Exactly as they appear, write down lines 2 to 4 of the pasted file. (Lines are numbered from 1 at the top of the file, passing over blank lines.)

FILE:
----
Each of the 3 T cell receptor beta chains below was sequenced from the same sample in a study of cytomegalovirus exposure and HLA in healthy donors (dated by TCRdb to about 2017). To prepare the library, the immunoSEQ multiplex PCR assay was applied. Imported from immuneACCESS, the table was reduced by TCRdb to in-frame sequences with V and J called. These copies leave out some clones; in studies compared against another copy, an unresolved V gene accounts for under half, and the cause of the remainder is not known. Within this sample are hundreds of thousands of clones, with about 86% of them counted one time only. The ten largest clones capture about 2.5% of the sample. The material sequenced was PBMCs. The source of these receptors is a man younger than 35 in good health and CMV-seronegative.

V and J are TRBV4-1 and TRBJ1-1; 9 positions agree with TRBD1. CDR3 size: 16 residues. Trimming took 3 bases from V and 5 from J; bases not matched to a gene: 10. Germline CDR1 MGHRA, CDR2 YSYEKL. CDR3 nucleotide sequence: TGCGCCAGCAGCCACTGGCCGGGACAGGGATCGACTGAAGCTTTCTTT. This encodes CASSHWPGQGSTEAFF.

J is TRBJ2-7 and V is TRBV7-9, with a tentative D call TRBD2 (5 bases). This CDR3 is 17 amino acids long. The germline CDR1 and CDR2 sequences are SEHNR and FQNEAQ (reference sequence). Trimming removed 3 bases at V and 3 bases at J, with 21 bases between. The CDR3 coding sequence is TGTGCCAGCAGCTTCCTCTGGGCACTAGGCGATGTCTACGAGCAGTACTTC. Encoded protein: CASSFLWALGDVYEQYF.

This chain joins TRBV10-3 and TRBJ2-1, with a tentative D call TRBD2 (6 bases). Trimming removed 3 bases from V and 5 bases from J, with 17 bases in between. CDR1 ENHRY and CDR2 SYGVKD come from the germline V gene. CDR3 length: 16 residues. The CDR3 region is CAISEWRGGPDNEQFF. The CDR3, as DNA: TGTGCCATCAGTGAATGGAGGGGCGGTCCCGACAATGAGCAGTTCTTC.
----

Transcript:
V and J are TRBV4-1 and TRBJ1-1; 9 positions agree with TRBD1. CDR3 size: 16 residues. Trimming took 3 bases from V and 5 from J; bases not matched to a gene: 10. Germline CDR1 MGHRA, CDR2 YSYEKL. CDR3 nucleotide sequence: TGCGCCAGCAGCCACTGGCCGGGACAGGGATCGACTGAAGCTTTCTTT. This encodes CASSHWPGQGSTEAFF.

J is TRBJ2-7 and V is TRBV7-9, with a tentative D call TRBD2 (5 bases). This CDR3 is 17 amino acids long. The germline CDR1 and CDR2 sequences are SEHNR and FQNEAQ (reference sequence). Trimming removed 3 bases at V and 3 bases at J, with 21 bases between. The CDR3 coding sequence is TGTGCCAGCAGCTTCCTCTGGGCACTAGGCGATGTCTACGAGCAGTACTTC. Encoded protein: CASSFLWALGDVYEQYF.

This chain joins TRBV10-3 and TRBJ2-1, with a tentative D call TRBD2 (6 bases). Trimming removed 3 bases from V and 5 bases from J, with 17 bases in between. CDR1 ENHRY and CDR2 SYGVKD come from the germline V gene. CDR3 length: 16 residues. The CDR3 region is CAISEWRGGPDNEQFF. The CDR3, as DNA: TGTGCCATCAGTGAATGGAGGGGCGGTCCCGACAATGAGCAGTTCTTC.